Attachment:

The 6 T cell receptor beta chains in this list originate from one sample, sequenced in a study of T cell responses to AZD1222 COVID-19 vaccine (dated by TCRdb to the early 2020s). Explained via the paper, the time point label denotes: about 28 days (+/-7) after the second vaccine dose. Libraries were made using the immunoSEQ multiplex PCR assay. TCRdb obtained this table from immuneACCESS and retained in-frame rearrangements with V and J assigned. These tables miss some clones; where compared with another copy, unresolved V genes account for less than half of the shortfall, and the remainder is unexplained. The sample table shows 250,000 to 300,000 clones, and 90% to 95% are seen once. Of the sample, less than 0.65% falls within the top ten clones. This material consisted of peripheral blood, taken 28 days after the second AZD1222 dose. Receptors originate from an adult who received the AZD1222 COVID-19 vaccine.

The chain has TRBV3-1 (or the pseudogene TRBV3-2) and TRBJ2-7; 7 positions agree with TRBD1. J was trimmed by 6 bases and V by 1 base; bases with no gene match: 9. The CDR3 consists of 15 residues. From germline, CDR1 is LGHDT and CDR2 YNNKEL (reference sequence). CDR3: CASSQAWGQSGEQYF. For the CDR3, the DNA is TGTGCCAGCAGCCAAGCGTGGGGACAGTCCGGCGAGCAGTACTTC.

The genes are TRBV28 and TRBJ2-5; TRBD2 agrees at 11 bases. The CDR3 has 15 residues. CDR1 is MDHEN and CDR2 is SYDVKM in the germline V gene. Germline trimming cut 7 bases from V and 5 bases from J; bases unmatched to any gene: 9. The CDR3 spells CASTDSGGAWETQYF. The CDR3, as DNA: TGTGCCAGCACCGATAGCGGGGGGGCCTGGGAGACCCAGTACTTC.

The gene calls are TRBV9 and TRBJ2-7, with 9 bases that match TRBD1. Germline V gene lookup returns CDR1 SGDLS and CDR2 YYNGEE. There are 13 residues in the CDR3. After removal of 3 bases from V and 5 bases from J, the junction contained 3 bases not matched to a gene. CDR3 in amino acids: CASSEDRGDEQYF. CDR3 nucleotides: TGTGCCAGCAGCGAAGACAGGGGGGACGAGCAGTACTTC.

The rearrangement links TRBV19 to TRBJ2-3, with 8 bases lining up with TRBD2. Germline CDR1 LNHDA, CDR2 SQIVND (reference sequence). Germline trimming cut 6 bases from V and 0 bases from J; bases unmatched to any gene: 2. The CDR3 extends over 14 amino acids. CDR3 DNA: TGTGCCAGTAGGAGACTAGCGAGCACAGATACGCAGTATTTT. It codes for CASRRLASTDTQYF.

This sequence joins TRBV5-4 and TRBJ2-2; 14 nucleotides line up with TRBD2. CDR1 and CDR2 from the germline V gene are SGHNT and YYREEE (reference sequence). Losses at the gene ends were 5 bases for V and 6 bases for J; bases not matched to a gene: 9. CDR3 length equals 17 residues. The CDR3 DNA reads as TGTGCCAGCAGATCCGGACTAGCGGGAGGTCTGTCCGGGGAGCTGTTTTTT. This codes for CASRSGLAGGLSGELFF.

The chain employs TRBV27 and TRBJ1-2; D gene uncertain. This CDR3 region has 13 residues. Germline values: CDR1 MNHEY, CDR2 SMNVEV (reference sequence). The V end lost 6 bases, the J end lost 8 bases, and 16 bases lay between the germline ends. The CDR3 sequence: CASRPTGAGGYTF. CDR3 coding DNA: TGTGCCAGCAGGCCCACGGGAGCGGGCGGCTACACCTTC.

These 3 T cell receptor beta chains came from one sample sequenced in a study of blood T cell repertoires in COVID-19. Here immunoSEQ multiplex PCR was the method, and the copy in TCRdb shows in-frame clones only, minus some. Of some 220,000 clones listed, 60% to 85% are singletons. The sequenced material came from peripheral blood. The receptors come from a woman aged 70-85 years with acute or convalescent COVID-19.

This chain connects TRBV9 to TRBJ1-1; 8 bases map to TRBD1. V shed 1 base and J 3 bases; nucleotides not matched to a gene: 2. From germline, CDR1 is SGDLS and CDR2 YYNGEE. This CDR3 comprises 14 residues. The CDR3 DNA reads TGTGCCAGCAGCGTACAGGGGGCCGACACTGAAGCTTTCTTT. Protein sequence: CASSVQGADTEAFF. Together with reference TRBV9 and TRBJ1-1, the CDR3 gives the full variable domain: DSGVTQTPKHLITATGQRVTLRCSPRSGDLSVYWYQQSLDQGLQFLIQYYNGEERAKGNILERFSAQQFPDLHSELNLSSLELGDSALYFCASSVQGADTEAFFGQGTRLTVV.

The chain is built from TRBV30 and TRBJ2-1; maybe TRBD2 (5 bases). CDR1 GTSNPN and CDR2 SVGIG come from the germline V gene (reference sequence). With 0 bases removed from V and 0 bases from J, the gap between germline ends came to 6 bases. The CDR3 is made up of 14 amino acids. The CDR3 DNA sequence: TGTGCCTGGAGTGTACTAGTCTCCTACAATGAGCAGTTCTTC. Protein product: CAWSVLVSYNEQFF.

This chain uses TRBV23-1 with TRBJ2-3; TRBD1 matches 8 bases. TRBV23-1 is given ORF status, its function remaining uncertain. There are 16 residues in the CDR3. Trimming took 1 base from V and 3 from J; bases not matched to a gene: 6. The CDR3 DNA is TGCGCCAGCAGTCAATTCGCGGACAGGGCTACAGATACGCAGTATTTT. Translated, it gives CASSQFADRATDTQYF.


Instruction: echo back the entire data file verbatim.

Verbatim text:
The 6 T cell receptor beta chains in this list originate from one sample, sequenced in a study of T cell responses to AZD1222 COVID-19 vaccine (dated by TCRdb to the early 2020s). Explained via the paper, the time point label denotes: about 28 days (+/-7) after the second vaccine dose. Libraries were made using the immunoSEQ multiplex PCR assay. TCRdb obtained this table from immuneACCESS and retained in-frame rearrangements with V and J assigned. These tables miss some clones; where compared with another copy, unresolved V genes account for less than half of the shortfall, and the remainder is unexplained. The sample table shows 250,000 to 300,000 clones, and 90% to 95% are seen once. Of the sample, less than 0.65% falls within the top ten clones. This material consisted of peripheral blood, taken 28 days after the second AZD1222 dose. Receptors originate from an adult who received the AZD1222 COVID-19 vaccine.

The chain has TRBV3-1 (or the pseudogene TRBV3-2) and TRBJ2-7; 7 positions agree with TRBD1. J was trimmed by 6 bases and V by 1 base; bases with no gene match: 9. The CDR3 consists of 15 residues. From germline, CDR1 is LGHDT and CDR2 YNNKEL (reference sequence). CDR3: CASSQAWGQSGEQYF. For the CDR3, the DNA is TGTGCCAGCAGCCAAGCGTGGGGACAGTCCGGCGAGCAGTACTTC.

The genes are TRBV28 and TRBJ2-5; TRBD2 agrees at 11 bases. The CDR3 has 15 residues. CDR1 is MDHEN and CDR2 is SYDVKM in the germline V gene. Germline trimming cut 7 bases from V and 5 bases from J; bases unmatched to any gene: 9. The CDR3 spells CASTDSGGAWETQYF. The CDR3, as DNA: TGTGCCAGCACCGATAGCGGGGGGGCCTGGGAGACCCAGTACTTC.

The gene calls are TRBV9 and TRBJ2-7, with 9 bases that match TRBD1. Germline V gene lookup returns CDR1 SGDLS and CDR2 YYNGEE. There are 13 residues in the CDR3. After removal of 3 bases from V and 5 bases from J, the junction contained 3 bases not matched to a gene. CDR3 in amino acids: CASSEDRGDEQYF. CDR3 nucleotides: TGTGCCAGCAGCGAAGACAGGGGGGACGAGCAGTACTTC.

The rearrangement links TRBV19 to TRBJ2-3, with 8 bases lining up with TRBD2. Germline CDR1 LNHDA, CDR2 SQIVND (reference sequence). Germline trimming cut 6 bases from V and 0 bases from J; bases unmatched to any gene: 2. The CDR3 extends over 14 amino acids. CDR3 DNA: TGTGCCAGTAGGAGACTAGCGAGCACAGATACGCAGTATTTT. It codes for CASRRLASTDTQYF.

This sequence joins TRBV5-4 and TRBJ2-2; 14 nucleotides line up with TRBD2. CDR1 and CDR2 from the germline V gene are SGHNT and YYREEE (reference sequence). Losses at the gene ends were 5 bases for V and 6 bases for J; bases not matched to a gene: 9. CDR3 length equals 17 residues. The CDR3 DNA reads as TGTGCCAGCAGATCCGGACTAGCGGGAGGTCTGTCCGGGGAGCTGTTTTTT. This codes for CASRSGLAGGLSGELFF.

The chain employs TRBV27 and TRBJ1-2; D gene uncertain. This CDR3 region has 13 residues. Germline values: CDR1 MNHEY, CDR2 SMNVEV (reference sequence). The V end lost 6 bases, the J end lost 8 bases, and 16 bases lay between the germline ends. The CDR3 sequence: CASRPTGAGGYTF. CDR3 coding DNA: TGTGCCAGCAGGCCCACGGGAGCGGGCGGCTACACCTTC.

These 3 T cell receptor beta chains came from one sample sequenced in a study of blood T cell repertoires in COVID-19. Here immunoSEQ multiplex PCR was the method, and the copy in TCRdb shows in-frame clones only, minus some. Of some 220,000 clones listed, 60% to 85% are singletons. The sequenced material came from peripheral blood. The receptors come from a woman aged 70-85 years with acute or convalescent COVID-19.

This chain connects TRBV9 to TRBJ1-1; 8 bases map to TRBD1. V shed 1 base and J 3 bases; nucleotides not matched to a gene: 2. From germline, CDR1 is SGDLS and CDR2 YYNGEE. This CDR3 comprises 14 residues. The CDR3 DNA reads TGTGCCAGCAGCGTACAGGGGGCCGACACTGAAGCTTTCTTT. Protein sequence: CASSVQGADTEAFF. Together with reference TRBV9 and TRBJ1-1, the CDR3 gives the full variable domain: DSGVTQTPKHLITATGQRVTLRCSPRSGDLSVYWYQQSLDQGLQFLIQYYNGEERAKGNILERFSAQQFPDLHSELNLSSLELGDSALYFCASSVQGADTEAFFGQGTRLTVV.

The chain is built from TRBV30 and TRBJ2-1; maybe TRBD2 (5 bases). CDR1 GTSNPN and CDR2 SVGIG come from the germline V gene (reference sequence). With 0 bases removed from V and 0 bases from J, the gap between germline ends came to 6 bases. The CDR3 is made up of 14 amino acids. The CDR3 DNA sequence: TGTGCCTGGAGTGTACTAGTCTCCTACAATGAGCAGTTCTTC. Protein product: CAWSVLVSYNEQFF.

This chain uses TRBV23-1 with TRBJ2-3; TRBD1 matches 8 bases. TRBV23-1 is given ORF status, its function remaining uncertain. There are 16 residues in the CDR3. Trimming took 1 base from V and 3 from J; bases not matched to a gene: 6. The CDR3 DNA is TGCGCCAGCAGTCAATTCGCGGACAGGGCTACAGATACGCAGTATTTT. Translated, it gives CASSQFADRATDTQYF.